12 June 2015
Radio listeners in ten areas around the country will benefit from new DAB digital stations as part of an Ofcom trial this summer.
Ofcom today announced that around 60 stations will begin broadcasting on digital radio for the first time using 'small scale DAB'. This new approach could provide a more affordable way for smaller stations to broadcast on DAB digital radio.
The trials, a further step in the development of this new technology, are designed to test how it operates and understand how smaller radio stations could work together.
If the trials are successful, UK listeners could benefit from hundreds more local and community radio stations on digital radio in the future.
Ofcom has awarded ten trial licences for radio 'multiplexes' – discrete chunks of the airwaves used to broadcast several radio services.
This will enable groups of community, online and local commercial radio stations to work together and bring new stations to local areas from Norfolk to Glasgow and Cambridge to Manchester.
The stations are expected to begin broadcasting on DAB digital radio from the summer for a period of nine months. Each successful applicant now has 12 weeks to launch their multiplex. Ofcom will then work with Government to decide on the next steps for the new approach to radio broadcasting.
Peter Davies, Ofcom Director of Content Policy, said: "There's been huge interest in these trials, which are another step in bringing new local services to digital radio listeners.
"Ofcom is helping unlock the potential of this new approach and, if it proves successful, millions of radio listeners could benefit right across the UK."
The successful applicants are:
Currently, the cost of broadcasting on DAB is beyond the reach of many small radio stations.
But a new approach, pioneered in the UK by Ofcom engineer Rashid Mustapha, means that small scale radio stations could start broadcasting on DAB radio for a fraction of current costs.
The new approach is cheaper than current systems because it uses software freely available from opendigitalradio.org and equipment that costs around £6,000. While stations also have to budget for running costs - such as site rental, maintenance and electricity - small scale DAB is a much more affordable way for smaller stations to broadcast on digital radio.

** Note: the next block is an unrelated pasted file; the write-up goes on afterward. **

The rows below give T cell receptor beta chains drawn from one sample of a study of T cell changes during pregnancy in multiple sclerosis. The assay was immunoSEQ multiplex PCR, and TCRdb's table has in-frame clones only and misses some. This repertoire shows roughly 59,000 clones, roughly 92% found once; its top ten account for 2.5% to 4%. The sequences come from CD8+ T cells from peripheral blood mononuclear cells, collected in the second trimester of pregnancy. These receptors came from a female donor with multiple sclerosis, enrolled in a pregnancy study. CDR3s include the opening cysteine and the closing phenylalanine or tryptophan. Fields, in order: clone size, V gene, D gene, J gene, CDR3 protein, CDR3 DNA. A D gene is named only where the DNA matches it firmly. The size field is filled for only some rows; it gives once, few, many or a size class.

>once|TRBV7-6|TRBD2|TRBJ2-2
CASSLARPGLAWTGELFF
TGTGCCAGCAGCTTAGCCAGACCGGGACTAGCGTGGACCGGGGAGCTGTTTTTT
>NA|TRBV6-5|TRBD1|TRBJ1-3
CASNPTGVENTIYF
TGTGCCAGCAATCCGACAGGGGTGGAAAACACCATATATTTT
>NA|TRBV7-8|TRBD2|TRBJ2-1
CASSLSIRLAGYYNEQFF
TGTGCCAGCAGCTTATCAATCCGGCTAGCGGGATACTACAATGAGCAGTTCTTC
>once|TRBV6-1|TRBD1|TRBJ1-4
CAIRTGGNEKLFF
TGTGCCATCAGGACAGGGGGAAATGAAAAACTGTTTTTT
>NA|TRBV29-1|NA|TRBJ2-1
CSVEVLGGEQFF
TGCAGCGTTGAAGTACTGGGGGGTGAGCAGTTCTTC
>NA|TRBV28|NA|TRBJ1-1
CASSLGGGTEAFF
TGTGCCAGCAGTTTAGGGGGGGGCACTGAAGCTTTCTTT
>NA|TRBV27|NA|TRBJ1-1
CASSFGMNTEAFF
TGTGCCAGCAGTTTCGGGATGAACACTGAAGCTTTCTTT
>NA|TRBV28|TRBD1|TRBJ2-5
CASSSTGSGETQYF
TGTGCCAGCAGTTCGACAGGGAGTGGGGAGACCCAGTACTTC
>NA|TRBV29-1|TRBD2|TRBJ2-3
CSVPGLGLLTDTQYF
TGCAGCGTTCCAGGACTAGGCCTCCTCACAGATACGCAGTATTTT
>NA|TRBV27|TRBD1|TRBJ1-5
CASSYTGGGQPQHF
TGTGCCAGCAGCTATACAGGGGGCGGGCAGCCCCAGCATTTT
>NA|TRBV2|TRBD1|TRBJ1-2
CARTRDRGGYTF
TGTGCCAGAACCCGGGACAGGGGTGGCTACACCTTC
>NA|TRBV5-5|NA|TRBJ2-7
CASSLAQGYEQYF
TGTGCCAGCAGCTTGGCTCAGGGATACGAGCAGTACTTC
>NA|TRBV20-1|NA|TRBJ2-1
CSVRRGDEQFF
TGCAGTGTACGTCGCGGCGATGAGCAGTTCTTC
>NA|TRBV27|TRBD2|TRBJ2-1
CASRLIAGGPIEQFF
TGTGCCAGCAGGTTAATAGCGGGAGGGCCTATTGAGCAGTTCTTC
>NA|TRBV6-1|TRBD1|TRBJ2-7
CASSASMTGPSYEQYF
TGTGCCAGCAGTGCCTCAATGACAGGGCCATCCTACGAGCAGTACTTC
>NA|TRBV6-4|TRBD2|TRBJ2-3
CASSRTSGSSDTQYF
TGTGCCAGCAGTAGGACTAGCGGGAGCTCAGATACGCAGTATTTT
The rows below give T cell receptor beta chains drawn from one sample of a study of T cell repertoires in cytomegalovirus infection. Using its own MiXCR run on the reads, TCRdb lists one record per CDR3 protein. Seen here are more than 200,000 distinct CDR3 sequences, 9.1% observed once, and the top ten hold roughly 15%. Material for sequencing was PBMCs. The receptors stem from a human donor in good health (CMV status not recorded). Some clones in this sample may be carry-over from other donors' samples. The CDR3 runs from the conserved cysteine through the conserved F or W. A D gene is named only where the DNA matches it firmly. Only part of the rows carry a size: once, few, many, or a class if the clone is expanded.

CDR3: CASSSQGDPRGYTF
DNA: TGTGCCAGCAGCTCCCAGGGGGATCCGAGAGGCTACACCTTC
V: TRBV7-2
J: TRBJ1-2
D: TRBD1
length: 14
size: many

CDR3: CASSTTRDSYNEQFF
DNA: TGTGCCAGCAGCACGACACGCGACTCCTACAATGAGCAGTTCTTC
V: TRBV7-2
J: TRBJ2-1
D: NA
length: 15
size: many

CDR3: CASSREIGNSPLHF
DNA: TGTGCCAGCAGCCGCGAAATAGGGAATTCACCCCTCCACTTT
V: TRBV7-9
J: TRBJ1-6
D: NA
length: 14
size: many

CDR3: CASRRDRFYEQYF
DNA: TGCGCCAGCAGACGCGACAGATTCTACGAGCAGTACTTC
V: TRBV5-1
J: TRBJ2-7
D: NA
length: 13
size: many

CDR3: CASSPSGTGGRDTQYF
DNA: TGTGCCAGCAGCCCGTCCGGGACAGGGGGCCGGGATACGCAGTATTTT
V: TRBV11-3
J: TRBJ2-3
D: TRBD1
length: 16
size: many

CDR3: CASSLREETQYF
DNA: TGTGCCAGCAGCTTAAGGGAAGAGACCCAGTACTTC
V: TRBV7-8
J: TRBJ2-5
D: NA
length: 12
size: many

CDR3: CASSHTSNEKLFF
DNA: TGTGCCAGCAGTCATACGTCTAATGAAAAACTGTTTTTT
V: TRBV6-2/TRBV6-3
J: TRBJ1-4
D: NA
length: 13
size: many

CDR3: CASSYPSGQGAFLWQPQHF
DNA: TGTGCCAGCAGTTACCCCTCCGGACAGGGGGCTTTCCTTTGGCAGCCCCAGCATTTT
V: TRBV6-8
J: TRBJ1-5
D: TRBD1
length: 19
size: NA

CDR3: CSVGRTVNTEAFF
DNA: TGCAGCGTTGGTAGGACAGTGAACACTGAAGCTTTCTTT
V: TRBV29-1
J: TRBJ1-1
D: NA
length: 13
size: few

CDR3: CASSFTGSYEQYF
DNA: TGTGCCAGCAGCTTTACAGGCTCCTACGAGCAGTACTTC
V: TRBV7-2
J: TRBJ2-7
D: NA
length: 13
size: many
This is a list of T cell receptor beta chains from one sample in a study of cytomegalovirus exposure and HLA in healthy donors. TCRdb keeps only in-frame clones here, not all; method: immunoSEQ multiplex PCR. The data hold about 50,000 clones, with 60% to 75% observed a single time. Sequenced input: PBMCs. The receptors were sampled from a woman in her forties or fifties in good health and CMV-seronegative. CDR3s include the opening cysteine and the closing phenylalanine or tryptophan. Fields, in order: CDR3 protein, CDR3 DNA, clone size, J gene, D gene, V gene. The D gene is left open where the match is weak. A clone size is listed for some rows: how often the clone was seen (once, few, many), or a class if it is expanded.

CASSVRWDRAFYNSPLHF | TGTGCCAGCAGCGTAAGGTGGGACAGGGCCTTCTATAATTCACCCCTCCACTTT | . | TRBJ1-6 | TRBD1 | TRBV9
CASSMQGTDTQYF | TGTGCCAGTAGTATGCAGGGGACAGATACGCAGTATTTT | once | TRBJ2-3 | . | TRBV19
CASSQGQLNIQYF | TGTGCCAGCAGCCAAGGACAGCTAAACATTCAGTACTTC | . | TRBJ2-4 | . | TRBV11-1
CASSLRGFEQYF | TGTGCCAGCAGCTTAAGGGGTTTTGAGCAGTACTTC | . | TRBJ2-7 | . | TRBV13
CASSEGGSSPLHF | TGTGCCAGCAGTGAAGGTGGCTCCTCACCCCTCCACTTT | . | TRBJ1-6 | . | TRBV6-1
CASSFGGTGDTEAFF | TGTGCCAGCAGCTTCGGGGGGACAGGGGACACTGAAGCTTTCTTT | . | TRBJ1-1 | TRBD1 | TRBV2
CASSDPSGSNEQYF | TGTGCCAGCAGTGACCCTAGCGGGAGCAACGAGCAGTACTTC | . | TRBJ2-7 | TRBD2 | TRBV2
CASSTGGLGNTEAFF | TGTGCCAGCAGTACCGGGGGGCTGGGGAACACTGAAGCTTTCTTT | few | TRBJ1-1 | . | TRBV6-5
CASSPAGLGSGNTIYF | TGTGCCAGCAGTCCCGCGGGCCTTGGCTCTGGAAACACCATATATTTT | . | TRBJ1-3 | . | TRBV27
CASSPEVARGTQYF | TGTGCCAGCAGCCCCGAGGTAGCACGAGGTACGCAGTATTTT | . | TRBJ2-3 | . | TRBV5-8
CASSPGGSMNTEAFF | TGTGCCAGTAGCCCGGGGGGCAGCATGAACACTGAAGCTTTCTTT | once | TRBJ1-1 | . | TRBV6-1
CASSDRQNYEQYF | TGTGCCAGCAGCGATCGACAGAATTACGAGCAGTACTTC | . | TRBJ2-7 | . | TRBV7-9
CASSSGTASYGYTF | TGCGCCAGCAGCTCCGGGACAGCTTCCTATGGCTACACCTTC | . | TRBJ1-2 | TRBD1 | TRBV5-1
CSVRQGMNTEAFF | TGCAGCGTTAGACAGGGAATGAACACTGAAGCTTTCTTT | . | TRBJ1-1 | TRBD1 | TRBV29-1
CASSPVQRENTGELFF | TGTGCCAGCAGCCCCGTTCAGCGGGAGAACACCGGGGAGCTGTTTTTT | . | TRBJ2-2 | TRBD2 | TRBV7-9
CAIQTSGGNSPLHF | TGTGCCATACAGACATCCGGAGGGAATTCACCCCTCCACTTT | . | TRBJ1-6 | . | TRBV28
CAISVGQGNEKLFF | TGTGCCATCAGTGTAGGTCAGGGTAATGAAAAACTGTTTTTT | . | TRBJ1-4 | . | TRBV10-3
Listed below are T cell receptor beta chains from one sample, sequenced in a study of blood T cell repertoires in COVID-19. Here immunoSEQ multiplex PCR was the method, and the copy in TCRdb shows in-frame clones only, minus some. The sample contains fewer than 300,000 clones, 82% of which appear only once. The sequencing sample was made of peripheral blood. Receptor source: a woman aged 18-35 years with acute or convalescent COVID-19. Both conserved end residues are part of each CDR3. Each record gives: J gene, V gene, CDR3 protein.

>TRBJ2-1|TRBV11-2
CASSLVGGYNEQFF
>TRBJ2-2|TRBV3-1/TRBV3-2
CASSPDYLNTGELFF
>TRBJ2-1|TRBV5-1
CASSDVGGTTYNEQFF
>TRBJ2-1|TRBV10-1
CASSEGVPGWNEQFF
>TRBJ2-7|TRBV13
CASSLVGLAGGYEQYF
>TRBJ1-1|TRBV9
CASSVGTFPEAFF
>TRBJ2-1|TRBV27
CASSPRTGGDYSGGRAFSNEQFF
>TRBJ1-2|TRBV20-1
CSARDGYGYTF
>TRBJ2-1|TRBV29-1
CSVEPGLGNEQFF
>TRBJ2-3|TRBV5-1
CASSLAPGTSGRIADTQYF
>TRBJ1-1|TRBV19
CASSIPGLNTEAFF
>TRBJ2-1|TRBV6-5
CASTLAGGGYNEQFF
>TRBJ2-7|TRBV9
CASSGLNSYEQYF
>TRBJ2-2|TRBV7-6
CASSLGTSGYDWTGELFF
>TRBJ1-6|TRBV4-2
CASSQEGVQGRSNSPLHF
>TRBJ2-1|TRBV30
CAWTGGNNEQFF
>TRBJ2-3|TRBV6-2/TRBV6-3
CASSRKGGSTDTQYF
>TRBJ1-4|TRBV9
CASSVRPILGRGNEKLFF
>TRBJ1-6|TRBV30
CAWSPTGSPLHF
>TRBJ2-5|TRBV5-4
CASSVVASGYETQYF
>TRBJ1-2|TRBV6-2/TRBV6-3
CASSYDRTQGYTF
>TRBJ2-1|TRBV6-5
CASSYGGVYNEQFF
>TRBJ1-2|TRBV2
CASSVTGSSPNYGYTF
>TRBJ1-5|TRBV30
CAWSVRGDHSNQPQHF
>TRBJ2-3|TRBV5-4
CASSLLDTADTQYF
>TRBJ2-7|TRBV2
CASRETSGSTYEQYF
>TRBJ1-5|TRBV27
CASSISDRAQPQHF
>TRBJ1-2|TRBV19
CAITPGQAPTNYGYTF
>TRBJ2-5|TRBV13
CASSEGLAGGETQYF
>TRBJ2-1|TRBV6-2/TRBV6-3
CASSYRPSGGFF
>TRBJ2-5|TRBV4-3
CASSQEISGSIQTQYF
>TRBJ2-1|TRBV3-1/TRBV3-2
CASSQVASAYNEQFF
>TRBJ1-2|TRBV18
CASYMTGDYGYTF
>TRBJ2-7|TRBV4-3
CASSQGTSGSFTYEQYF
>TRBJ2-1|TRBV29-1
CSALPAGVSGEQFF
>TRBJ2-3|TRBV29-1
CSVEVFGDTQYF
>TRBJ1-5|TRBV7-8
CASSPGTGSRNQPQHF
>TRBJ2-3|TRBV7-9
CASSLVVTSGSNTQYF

The UK's first experimental small scale DAB multiplex was set up in 2012. Ofcom engineer Rashid Mustapha was granted a test licence and installed a low power digital radio transmitter on a Brighton roof-top.
The test successfully delivered a reliable, high quality digital radio broadcast. The test transmission was an audio track of squawking seagulls.
The Department for Culture, Media and Sport is funding Ofcom's work on how small stations could access DAB digital radio and the equipment available for these trials.
Almost half of UK adults (48.9%) say they now own a digital DAB radio set and 39.6% of all radio listening is digital.
The first national commercial DAB multiplex, operated by Digital One, now carries 14 digital radio stations, and a second, national commercial DAB multiplex is expected to launch early next year. The BBC also operates its own digital multiplex, carrying the BBC digital stations.
As well as increasing the capacity for national digital radio, Ofcom is supporting the Local DAB Expansion plan, which will bring local DAB radio services from commercial broadcasters and the BBC to even more UK homes.
NOTES TO EDITORS
1. Ofcom will award short term multiplex licences under the Wireless Telegraphy Act 2006.
2. Ofcom will accommodate the trial multiplexes among existing DAB multiplexes and in a portion of adjacent spectrum not being used by other radio services. During the nine month trials, Ofcom will test the geographical coverage of these multiplexes, how well they can be picked up by receivers, and how well multiple radio stations in a local area coordinate themselves to deliver a DAB multiplex service.
3. Ofcom will look to provide the majority of equipment necessary to establish the small scale DAB multiplexes if requested by an applicant. Ofcom received 51 applications to take part in these trials.